Marianne and I had a hard time picking which was the better book. The Finding the End of the Mother Road is terrific for it’s detail, but is limited to LA country. The EZ66 guide may not have the narrative, but has all the detail anyone needs to make a real trek of discovery. I seriously recommend both PLUS at least one form the other two categories.
Another book that caught my eye is more unusual. Constant readers will know how much I love Highway 395. It’s maybe the last of the “real” highways. Pretty much all two lanes and it still goes through the center of every town, including Carson City, NV, right past the state capitol building. I was delighted (and a bit disappointed, I want to do a 395 book myself-who needs the competition?) to find U/S. Route 395-Travel America’s “Three Flags Highway” in a Classic 1969 Porsche 912, by Michael Newlon ($24.95). In his often amusing narrative, Newton describes his epic 1300 mile journey in his beloved 912, describing his joys and tribulations and giving the reader a great sense of what is out there. He also has plenty of tips about preparing for such a journey in an older car. The book is loaded with pictures of his little white chariot at a huge variety of neat and often funky places along the way. My only problem is that he seems to over-emphasize that he did all of the “at legal cruising speed.” Really? You never gave in to the temptation to open it up somewhere between Wagon Tire and Alturas? Well, OK, his book is about cruising, not racing. I was going to insert a dig about it only being a 912 and something about how legal speed limits are about all it will do, but I won’t. Seriously, get this book. It may help you decide that taking an epic journey in your Auld Crate is not only doable, but highly advisable.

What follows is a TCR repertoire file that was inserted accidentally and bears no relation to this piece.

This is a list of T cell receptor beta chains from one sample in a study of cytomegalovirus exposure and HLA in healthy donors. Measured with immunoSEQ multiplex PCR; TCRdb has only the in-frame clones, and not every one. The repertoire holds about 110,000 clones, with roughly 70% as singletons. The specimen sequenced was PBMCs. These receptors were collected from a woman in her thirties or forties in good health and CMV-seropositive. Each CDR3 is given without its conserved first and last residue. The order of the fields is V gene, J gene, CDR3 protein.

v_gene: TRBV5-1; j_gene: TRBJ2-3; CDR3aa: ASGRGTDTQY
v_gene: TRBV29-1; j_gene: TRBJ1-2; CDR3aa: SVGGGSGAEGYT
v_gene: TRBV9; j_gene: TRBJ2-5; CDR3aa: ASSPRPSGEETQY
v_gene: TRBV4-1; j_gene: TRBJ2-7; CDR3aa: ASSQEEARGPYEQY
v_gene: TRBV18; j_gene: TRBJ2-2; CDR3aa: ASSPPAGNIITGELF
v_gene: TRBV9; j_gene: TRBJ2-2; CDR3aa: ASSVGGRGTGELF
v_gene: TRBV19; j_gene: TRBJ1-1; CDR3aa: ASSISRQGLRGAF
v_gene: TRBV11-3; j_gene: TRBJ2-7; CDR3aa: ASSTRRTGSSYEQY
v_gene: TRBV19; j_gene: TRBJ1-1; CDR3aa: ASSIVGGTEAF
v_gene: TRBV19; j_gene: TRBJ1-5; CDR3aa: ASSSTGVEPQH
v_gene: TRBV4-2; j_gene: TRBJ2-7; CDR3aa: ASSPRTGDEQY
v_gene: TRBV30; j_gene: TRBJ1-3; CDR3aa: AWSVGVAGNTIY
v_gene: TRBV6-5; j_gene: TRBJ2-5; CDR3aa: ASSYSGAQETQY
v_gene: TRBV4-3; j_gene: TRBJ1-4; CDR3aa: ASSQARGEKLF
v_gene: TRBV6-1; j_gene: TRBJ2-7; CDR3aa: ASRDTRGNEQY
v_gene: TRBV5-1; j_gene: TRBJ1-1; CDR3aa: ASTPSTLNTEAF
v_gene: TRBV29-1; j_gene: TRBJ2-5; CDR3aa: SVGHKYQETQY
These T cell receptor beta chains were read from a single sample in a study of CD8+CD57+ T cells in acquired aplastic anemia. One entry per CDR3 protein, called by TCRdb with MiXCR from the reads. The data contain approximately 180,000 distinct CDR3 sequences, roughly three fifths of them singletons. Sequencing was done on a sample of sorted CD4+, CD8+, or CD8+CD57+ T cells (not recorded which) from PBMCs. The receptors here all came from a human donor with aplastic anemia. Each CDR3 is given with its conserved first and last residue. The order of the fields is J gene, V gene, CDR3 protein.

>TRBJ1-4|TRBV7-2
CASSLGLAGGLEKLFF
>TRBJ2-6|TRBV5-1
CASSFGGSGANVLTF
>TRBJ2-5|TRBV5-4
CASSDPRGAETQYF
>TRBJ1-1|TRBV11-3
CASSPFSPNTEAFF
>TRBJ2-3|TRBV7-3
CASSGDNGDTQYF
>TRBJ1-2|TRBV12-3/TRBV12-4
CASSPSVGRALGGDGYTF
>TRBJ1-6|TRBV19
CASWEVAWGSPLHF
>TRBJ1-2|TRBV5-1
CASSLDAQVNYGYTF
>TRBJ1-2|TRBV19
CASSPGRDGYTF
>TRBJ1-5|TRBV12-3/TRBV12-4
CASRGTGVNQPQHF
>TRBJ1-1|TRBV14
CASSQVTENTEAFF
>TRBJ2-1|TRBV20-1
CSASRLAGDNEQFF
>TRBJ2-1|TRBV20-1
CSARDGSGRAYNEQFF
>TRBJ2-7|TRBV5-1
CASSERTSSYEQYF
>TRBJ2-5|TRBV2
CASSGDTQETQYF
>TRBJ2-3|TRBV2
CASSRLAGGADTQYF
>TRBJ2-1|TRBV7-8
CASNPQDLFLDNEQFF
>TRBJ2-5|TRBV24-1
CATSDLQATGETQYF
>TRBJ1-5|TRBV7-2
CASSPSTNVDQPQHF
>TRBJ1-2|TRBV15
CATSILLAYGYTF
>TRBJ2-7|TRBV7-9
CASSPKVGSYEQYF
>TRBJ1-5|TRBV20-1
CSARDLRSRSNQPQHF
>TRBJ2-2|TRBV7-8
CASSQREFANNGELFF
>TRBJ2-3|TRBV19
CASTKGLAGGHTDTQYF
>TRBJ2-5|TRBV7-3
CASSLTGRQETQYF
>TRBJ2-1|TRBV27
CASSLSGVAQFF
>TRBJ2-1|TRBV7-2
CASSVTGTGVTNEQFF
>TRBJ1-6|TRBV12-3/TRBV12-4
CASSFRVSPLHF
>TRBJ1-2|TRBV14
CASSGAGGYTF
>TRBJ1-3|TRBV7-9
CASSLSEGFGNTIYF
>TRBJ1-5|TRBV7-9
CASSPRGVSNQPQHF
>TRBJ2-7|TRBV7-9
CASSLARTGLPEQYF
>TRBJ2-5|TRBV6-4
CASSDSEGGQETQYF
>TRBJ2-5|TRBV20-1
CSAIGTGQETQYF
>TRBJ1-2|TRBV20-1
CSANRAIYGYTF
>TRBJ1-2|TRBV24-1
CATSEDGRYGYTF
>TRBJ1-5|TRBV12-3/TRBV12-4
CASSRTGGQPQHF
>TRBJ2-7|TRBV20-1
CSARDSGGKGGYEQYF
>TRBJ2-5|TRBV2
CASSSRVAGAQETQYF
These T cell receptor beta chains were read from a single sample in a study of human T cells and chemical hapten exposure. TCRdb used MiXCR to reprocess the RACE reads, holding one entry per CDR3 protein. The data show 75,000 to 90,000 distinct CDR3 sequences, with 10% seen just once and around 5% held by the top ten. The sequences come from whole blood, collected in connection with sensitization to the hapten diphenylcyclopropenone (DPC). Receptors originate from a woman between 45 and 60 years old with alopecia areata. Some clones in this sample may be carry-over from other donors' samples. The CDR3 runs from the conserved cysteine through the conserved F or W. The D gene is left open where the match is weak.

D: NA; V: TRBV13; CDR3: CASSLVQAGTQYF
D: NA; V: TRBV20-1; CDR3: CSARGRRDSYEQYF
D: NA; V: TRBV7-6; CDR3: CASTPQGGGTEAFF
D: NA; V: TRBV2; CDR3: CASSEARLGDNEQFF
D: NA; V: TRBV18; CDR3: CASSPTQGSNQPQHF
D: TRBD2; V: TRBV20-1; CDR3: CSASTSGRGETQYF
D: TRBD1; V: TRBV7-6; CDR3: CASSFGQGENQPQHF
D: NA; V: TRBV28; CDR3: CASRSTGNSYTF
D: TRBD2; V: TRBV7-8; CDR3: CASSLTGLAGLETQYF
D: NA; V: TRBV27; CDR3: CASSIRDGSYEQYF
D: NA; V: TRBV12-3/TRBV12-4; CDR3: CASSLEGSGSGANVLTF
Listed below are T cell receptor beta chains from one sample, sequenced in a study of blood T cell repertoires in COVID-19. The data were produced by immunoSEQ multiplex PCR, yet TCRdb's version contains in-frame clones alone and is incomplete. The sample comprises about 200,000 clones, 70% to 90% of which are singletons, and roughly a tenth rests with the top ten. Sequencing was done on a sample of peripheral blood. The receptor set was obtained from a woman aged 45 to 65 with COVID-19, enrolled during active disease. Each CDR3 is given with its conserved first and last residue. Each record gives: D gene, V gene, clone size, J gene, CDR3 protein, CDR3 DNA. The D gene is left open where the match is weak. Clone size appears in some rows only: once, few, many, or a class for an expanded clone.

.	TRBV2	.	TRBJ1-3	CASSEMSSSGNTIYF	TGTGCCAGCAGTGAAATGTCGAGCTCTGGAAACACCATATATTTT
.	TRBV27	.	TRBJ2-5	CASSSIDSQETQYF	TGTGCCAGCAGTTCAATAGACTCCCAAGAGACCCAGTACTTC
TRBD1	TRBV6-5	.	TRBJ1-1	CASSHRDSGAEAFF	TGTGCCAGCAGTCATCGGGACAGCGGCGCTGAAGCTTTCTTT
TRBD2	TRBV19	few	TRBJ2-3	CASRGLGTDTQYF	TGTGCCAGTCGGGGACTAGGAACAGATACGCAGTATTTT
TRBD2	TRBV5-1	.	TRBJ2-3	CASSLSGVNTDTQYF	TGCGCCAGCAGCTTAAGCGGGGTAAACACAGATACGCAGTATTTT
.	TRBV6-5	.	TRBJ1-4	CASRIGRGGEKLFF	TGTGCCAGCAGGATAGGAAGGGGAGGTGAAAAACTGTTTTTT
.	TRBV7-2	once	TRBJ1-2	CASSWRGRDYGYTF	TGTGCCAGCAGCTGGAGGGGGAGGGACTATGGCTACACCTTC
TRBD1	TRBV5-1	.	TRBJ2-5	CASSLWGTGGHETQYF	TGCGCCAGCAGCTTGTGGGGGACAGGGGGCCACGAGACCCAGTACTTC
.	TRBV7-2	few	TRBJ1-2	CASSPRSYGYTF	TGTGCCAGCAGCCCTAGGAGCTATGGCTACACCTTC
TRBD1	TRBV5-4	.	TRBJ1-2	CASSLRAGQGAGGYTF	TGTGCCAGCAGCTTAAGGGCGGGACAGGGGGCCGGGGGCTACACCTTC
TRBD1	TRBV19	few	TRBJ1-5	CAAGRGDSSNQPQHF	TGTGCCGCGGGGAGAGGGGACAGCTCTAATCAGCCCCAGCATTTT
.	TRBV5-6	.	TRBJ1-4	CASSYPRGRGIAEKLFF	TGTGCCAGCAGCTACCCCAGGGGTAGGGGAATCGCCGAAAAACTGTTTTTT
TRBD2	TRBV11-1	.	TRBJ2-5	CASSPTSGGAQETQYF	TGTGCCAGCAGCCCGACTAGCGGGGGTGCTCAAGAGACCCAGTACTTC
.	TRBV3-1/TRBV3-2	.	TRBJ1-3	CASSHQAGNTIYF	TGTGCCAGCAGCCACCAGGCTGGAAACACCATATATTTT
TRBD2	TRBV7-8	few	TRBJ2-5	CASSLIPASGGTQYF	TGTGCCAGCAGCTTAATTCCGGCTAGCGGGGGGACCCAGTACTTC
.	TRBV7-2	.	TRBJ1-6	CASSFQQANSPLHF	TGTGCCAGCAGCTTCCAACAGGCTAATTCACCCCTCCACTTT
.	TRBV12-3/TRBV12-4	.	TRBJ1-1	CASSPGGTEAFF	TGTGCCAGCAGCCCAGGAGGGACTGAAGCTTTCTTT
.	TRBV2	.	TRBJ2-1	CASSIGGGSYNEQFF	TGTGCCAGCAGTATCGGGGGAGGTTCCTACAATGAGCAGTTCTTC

The last book is maybe the ‘Must Have” book for any true Road Tripper. The Lincoln Highway-The Great American Road Trip, by Michael Wallis with photography from Pulitzer Prize winning Michael S. Williamson ($39.95). Route 66 gets all the press. First the hit song by Bobby Troup, then the TV series that seldom featured that highway, plus the 50s nostalgia craze and great marketing have all propelled Route 66 into the public conscience as The Road. Now I LOVE Route 66. It does embody much of what our culture is all about. but it’s not the only highway, and in fact, was not the first transcontinental road. That honor falls to the Lincoln Highway.
The Lincoln Highway, begun in 1913 connected two of the most iconic and polar opposite sights in America. the Statue of Liberty and the Golden Gate Bridge. That’s right, New York to Frisco. The Big Apple to the Big Kiwi with a Lime Cranberry Sauce and Shaved Cumquat or what ever Friscoians call them selves. This road goes right smackdab through the center of America. The Heartland. What Both-Coasters call sneeringly, “Fly Over States.” Thirteen States (is that a coincidence or was it planned?) and 3,389 miles. New York, Chicago, Omaha, Cheyenne, Salt Lake City, Reno, San Francisco. And what must be hundreds of little wide spots in the road that make up the Real America.
Much of the western half parallels the first Transcontinental Railroad and there is more of the Lincoln Highway intact than there is of Route 66! This is a journey that all serious Road Tripper MUST take!
This coffee table book has it all. A great mix of new and historic photos, postcards, shots of the weird and funky, the iconic and mundane fill this book. It’s gone to the top of my Christmas List. Santa, are you reading Ace? Can we send a copy to the north Pole?
So, some goodies for under the tree. Treat yourself or someone else, these are essential for any Roadt Trippin’ library.